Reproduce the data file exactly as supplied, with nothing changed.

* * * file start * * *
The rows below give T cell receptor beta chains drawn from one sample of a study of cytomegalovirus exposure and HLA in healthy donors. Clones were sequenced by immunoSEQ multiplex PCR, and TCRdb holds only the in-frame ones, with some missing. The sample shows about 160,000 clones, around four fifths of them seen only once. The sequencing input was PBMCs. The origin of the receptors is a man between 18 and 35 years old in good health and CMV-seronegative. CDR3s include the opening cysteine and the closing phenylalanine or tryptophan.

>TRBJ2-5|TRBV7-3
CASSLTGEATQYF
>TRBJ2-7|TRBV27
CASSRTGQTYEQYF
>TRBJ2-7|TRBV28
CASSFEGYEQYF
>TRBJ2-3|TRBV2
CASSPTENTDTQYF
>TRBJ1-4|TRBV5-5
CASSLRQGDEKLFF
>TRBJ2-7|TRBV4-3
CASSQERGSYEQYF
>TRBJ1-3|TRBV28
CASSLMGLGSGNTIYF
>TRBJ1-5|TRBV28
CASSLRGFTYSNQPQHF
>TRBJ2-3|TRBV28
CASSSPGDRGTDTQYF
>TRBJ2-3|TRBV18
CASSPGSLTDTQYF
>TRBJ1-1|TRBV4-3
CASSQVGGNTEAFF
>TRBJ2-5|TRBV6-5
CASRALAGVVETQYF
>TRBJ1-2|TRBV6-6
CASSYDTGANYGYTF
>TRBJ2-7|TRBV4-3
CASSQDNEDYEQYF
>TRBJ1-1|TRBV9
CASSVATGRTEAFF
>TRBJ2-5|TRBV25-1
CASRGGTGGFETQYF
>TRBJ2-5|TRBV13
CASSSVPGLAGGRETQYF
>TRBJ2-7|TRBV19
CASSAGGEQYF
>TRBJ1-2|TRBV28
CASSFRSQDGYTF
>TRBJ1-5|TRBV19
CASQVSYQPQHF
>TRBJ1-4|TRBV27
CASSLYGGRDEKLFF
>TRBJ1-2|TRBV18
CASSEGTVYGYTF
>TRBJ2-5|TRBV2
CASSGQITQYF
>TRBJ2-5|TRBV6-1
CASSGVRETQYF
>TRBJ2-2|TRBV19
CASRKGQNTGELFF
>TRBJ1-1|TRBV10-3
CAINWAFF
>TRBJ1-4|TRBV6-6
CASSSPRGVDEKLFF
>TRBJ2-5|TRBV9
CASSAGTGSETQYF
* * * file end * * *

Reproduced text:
The rows below give T cell receptor beta chains drawn from one sample of a study of cytomegalovirus exposure and HLA in healthy donors. Clones were sequenced by immunoSEQ multiplex PCR, and TCRdb holds only the in-frame ones, with some missing. The sample shows about 160,000 clones, around four fifths of them seen only once. The sequencing input was PBMCs. The origin of the receptors is a man between 18 and 35 years old in good health and CMV-seronegative. CDR3s include the opening cysteine and the closing phenylalanine or tryptophan.

>TRBJ2-5|TRBV7-3
CASSLTGEATQYF
>TRBJ2-7|TRBV27
CASSRTGQTYEQYF
>TRBJ2-7|TRBV28
CASSFEGYEQYF
>TRBJ2-3|TRBV2
CASSPTENTDTQYF
>TRBJ1-4|TRBV5-5
CASSLRQGDEKLFF
>TRBJ2-7|TRBV4-3
CASSQERGSYEQYF
>TRBJ1-3|TRBV28
CASSLMGLGSGNTIYF
>TRBJ1-5|TRBV28
CASSLRGFTYSNQPQHF
>TRBJ2-3|TRBV28
CASSSPGDRGTDTQYF
>TRBJ2-3|TRBV18
CASSPGSLTDTQYF
>TRBJ1-1|TRBV4-3
CASSQVGGNTEAFF
>TRBJ2-5|TRBV6-5
CASRALAGVVETQYF
>TRBJ1-2|TRBV6-6
CASSYDTGANYGYTF
>TRBJ2-7|TRBV4-3
CASSQDNEDYEQYF
>TRBJ1-1|TRBV9
CASSVATGRTEAFF
>TRBJ2-5|TRBV25-1
CASRGGTGGFETQYF
>TRBJ2-5|TRBV13
CASSSVPGLAGGRETQYF
>TRBJ2-7|TRBV19
CASSAGGEQYF
>TRBJ1-2|TRBV28
CASSFRSQDGYTF
>TRBJ1-5|TRBV19
CASQVSYQPQHF
>TRBJ1-4|TRBV27
CASSLYGGRDEKLFF
>TRBJ1-2|TRBV18
CASSEGTVYGYTF
>TRBJ2-5|TRBV2
CASSGQITQYF
>TRBJ2-5|TRBV6-1
CASSGVRETQYF
>TRBJ2-2|TRBV19
CASRKGQNTGELFF
>TRBJ1-1|TRBV10-3
CAINWAFF
>TRBJ1-4|TRBV6-6
CASSSPRGVDEKLFF
>TRBJ2-5|TRBV9
CASSAGTGSETQYF